The Brazilian was far from a physical talent. Quite the opposite, but his excellent footwork and soft shooting touch made him a player who was awfully difficult to guard.

Take, for example, the 1992 Barcelona Olympics. Brazil was soundly beaten by the USA by 44 points, but Schmidt poured in 24 points against NBA stars, being guarded by Michael Jordan, Scottie Pippen, and Clyde Drexler.

Some sources even suggest that Schmidt influenced the USA’s decision to send the Dream Team to Barcelona. At the 1987 Pan American Games, the USA narrowly lost to Brazil in the final, with Schmidt scoring 46 points, including 35 in the second half. That USA team featured future NBA legend David Robinson and future two-time All-Star Danny Manning.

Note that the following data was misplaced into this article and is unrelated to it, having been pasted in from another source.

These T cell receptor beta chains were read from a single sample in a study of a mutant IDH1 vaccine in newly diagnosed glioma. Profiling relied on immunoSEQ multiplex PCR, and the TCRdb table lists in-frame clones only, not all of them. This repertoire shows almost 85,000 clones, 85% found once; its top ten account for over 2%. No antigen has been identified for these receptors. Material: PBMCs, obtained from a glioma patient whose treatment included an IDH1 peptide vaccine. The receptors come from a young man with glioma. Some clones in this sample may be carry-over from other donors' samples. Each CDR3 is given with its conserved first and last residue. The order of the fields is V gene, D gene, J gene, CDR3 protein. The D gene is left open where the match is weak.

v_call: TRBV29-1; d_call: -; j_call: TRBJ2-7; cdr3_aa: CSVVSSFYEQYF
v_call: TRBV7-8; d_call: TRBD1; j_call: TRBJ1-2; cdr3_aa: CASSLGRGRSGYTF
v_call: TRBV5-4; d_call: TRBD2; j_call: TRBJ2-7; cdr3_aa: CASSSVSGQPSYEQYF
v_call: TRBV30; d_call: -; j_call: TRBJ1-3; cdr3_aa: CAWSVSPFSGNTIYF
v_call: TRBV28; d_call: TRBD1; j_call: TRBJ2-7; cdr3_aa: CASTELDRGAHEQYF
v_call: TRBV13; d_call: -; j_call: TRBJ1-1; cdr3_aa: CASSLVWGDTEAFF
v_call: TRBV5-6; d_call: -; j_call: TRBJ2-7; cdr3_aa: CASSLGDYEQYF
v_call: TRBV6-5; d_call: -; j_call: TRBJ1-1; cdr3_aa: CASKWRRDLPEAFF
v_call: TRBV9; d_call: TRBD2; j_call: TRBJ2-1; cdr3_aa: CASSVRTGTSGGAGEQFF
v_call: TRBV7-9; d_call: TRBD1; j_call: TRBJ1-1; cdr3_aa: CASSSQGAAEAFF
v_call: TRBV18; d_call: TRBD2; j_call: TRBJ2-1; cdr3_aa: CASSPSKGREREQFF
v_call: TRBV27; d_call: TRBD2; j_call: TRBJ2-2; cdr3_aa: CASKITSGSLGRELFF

That triumph was particularly significant for Brazil, having lost to the USA 80-96 in the semifinals of the previous year’s World Championship. Additionally, the Americans had a 34-game winning streak before the final and had never lost a game at home on the international stage. The victory was even more remarkable because the Americans led by 14 points at halftime.

“That game was the best part of my life because we proved to the whole world that it was possible to beat them,” Schmidt recalled to The Denver Post. “And we were afraid to lose by 50.”

Schmidt was right. Since the USA couldn’t win gold at the 1988 Olympics either, changes were needed for success. A year later, FIBA announced that NBA players could participate in the Olympics. Before that, only amateurs and professional players in other professional leagues were allowed to compete.

Incidentally, Schmidt is confident that if he had joined the NBA, we would consider him one of the league’s all-time greatest players. “I would be top 10. For sure. One guy can’t defend me. You need two. At least,” he boasted to The Vertical.